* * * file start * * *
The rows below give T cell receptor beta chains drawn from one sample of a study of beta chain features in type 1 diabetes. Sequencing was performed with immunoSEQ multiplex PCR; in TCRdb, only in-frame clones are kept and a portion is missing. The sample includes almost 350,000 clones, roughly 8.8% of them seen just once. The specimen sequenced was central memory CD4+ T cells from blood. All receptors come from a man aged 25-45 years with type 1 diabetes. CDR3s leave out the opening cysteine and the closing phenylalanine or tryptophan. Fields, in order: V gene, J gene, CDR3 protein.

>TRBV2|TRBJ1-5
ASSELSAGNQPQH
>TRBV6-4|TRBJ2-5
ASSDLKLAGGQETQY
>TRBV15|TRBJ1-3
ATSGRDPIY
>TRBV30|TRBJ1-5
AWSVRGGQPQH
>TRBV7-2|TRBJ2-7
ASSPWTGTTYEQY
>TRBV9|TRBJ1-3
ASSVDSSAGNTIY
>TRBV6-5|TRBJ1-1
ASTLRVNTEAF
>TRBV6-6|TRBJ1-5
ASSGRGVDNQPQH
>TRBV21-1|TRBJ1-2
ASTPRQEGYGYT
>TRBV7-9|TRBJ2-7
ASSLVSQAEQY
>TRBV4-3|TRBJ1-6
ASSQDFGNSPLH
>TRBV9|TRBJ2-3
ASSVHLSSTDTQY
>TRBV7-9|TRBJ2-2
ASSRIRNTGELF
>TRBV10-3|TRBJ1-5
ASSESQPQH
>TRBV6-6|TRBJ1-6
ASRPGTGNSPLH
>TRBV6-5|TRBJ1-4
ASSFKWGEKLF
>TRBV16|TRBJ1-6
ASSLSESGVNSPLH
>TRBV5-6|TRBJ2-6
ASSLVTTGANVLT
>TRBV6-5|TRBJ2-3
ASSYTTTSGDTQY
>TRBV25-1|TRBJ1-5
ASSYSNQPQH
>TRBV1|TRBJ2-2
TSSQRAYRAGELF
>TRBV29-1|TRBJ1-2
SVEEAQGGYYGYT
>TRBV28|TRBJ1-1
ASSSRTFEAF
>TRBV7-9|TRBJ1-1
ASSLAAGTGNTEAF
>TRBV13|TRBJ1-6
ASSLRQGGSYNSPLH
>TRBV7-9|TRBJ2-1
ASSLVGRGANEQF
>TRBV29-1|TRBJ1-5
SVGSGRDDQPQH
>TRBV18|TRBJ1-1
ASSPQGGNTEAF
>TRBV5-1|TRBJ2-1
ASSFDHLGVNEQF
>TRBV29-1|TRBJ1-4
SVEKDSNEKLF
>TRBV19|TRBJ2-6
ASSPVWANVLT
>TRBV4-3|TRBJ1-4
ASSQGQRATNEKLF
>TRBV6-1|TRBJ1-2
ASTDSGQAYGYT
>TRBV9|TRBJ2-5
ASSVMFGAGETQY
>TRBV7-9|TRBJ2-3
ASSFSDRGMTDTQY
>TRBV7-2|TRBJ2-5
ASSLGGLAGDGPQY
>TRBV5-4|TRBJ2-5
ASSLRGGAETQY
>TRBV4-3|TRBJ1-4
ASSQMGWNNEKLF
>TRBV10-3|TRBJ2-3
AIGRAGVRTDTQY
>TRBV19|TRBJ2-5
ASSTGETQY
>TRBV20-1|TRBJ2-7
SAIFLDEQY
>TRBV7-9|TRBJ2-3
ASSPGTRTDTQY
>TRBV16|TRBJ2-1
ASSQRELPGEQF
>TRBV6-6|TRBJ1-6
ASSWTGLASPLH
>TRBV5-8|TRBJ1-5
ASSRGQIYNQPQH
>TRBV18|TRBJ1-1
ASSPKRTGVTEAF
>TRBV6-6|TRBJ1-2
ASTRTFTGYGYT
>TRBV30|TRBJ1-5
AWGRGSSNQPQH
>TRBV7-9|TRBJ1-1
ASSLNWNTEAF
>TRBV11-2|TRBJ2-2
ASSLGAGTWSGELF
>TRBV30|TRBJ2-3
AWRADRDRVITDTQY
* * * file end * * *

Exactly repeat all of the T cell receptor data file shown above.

The rows below give T cell receptor beta chains drawn from one sample of a study of beta chain features in type 1 diabetes. Sequencing was performed with immunoSEQ multiplex PCR; in TCRdb, only in-frame clones are kept and a portion is missing. The sample includes almost 350,000 clones, roughly 8.8% of them seen just once. The specimen sequenced was central memory CD4+ T cells from blood. All receptors come from a man aged 25-45 years with type 1 diabetes. CDR3s leave out the opening cysteine and the closing phenylalanine or tryptophan. Fields, in order: V gene, J gene, CDR3 protein.

>TRBV2|TRBJ1-5
ASSELSAGNQPQH
>TRBV6-4|TRBJ2-5
ASSDLKLAGGQETQY
>TRBV15|TRBJ1-3
ATSGRDPIY
>TRBV30|TRBJ1-5
AWSVRGGQPQH
>TRBV7-2|TRBJ2-7
ASSPWTGTTYEQY
>TRBV9|TRBJ1-3
ASSVDSSAGNTIY
>TRBV6-5|TRBJ1-1
ASTLRVNTEAF
>TRBV6-6|TRBJ1-5
ASSGRGVDNQPQH
>TRBV21-1|TRBJ1-2
ASTPRQEGYGYT
>TRBV7-9|TRBJ2-7
ASSLVSQAEQY
>TRBV4-3|TRBJ1-6
ASSQDFGNSPLH
>TRBV9|TRBJ2-3
ASSVHLSSTDTQY
>TRBV7-9|TRBJ2-2
ASSRIRNTGELF
>TRBV10-3|TRBJ1-5
ASSESQPQH
>TRBV6-6|TRBJ1-6
ASRPGTGNSPLH
>TRBV6-5|TRBJ1-4
ASSFKWGEKLF
>TRBV16|TRBJ1-6
ASSLSESGVNSPLH
>TRBV5-6|TRBJ2-6
ASSLVTTGANVLT
>TRBV6-5|TRBJ2-3
ASSYTTTSGDTQY
>TRBV25-1|TRBJ1-5
ASSYSNQPQH
>TRBV1|TRBJ2-2
TSSQRAYRAGELF
>TRBV29-1|TRBJ1-2
SVEEAQGGYYGYT
>TRBV28|TRBJ1-1
ASSSRTFEAF
>TRBV7-9|TRBJ1-1
ASSLAAGTGNTEAF
>TRBV13|TRBJ1-6
ASSLRQGGSYNSPLH
>TRBV7-9|TRBJ2-1
ASSLVGRGANEQF
>TRBV29-1|TRBJ1-5
SVGSGRDDQPQH
>TRBV18|TRBJ1-1
ASSPQGGNTEAF
>TRBV5-1|TRBJ2-1
ASSFDHLGVNEQF
>TRBV29-1|TRBJ1-4
SVEKDSNEKLF
>TRBV19|TRBJ2-6
ASSPVWANVLT
>TRBV4-3|TRBJ1-4
ASSQGQRATNEKLF
>TRBV6-1|TRBJ1-2
ASTDSGQAYGYT
>TRBV9|TRBJ2-5
ASSVMFGAGETQY
>TRBV7-9|TRBJ2-3
ASSFSDRGMTDTQY
>TRBV7-2|TRBJ2-5
ASSLGGLAGDGPQY
>TRBV5-4|TRBJ2-5
ASSLRGGAETQY
>TRBV4-3|TRBJ1-4
ASSQMGWNNEKLF
>TRBV10-3|TRBJ2-3
AIGRAGVRTDTQY
>TRBV19|TRBJ2-5
ASSTGETQY
>TRBV20-1|TRBJ2-7
SAIFLDEQY
>TRBV7-9|TRBJ2-3
ASSPGTRTDTQY
>TRBV16|TRBJ2-1
ASSQRELPGEQF
>TRBV6-6|TRBJ1-6
ASSWTGLASPLH
>TRBV5-8|TRBJ1-5
ASSRGQIYNQPQH
>TRBV18|TRBJ1-1
ASSPKRTGVTEAF
>TRBV6-6|TRBJ1-2
ASTRTFTGYGYT
>TRBV30|TRBJ1-5
AWGRGSSNQPQH
>TRBV7-9|TRBJ1-1
ASSLNWNTEAF
>TRBV11-2|TRBJ2-2
ASSLGAGTWSGELF
>TRBV30|TRBJ2-3
AWRADRDRVITDTQY